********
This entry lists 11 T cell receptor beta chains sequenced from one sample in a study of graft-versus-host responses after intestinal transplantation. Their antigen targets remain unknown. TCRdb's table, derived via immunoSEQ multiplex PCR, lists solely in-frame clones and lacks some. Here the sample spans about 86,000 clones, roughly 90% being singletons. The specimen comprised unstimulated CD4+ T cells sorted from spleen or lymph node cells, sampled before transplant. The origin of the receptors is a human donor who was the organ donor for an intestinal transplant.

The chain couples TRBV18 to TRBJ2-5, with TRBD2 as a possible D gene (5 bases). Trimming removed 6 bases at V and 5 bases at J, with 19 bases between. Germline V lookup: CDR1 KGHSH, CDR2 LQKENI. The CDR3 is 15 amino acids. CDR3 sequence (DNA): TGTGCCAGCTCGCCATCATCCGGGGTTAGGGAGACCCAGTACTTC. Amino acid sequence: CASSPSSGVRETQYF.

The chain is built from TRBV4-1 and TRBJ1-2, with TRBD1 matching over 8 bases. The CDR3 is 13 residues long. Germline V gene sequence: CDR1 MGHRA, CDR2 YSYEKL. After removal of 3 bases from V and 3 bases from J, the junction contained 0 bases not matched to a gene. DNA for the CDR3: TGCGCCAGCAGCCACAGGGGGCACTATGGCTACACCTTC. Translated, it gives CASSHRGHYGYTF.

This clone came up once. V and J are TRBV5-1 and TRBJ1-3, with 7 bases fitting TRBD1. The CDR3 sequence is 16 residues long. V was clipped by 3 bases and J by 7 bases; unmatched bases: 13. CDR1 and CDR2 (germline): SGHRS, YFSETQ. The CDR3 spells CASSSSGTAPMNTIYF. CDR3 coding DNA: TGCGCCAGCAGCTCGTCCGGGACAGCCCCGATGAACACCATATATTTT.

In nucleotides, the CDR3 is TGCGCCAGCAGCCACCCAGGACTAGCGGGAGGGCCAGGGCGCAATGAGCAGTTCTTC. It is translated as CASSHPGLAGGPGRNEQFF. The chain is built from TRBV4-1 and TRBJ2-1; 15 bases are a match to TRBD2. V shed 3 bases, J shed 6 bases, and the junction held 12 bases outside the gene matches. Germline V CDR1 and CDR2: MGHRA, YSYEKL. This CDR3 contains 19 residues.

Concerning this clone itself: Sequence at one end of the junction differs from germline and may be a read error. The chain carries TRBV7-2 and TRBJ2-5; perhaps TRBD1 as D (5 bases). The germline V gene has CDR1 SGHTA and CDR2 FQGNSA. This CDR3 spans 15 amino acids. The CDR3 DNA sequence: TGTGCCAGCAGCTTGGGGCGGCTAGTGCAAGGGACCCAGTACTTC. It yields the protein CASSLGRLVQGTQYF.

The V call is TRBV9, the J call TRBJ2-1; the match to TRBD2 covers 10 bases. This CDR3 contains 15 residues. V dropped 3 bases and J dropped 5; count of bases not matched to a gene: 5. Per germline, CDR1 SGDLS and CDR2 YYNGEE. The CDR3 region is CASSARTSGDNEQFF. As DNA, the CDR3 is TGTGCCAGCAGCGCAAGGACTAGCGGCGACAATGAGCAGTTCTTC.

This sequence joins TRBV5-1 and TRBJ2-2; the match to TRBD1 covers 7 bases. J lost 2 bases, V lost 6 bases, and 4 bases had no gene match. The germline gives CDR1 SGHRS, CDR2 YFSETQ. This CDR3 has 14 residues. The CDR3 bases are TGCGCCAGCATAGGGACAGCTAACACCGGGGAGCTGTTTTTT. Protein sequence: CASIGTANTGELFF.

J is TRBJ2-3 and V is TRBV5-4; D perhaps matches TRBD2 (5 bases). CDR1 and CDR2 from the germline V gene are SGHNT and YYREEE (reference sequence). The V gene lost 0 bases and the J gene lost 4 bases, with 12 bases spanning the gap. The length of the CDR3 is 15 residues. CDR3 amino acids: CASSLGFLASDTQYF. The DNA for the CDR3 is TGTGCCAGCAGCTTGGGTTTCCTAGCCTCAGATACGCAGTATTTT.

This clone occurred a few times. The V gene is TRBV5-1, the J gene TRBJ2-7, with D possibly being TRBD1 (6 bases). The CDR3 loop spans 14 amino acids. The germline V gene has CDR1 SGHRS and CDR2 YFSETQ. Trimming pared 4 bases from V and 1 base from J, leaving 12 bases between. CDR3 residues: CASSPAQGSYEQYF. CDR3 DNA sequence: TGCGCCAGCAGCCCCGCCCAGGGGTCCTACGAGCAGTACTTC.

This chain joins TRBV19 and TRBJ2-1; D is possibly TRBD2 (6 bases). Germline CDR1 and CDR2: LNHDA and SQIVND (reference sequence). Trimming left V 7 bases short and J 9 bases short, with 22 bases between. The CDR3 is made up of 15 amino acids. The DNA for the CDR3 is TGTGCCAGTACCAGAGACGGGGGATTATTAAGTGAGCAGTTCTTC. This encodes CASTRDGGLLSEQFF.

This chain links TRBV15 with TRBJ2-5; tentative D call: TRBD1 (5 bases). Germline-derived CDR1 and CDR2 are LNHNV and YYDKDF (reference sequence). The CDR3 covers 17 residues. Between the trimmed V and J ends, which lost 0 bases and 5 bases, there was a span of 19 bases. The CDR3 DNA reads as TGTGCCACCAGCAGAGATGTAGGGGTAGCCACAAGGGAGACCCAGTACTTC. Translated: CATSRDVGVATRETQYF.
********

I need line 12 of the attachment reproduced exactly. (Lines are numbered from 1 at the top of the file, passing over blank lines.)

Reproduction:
This chain links TRBV15 with TRBJ2-5; tentative D call: TRBD1 (5 bases). Germline-derived CDR1 and CDR2 are LNHNV and YYDKDF (reference sequence). The CDR3 covers 17 residues. Between the trimmed V and J ends, which lost 0 bases and 5 bases, there was a span of 19 bases. The CDR3 DNA reads as TGTGCCACCAGCAGAGATGTAGGGGTAGCCACAAGGGAGACCCAGTACTTC. Translated: CATSRDVGVATRETQYF.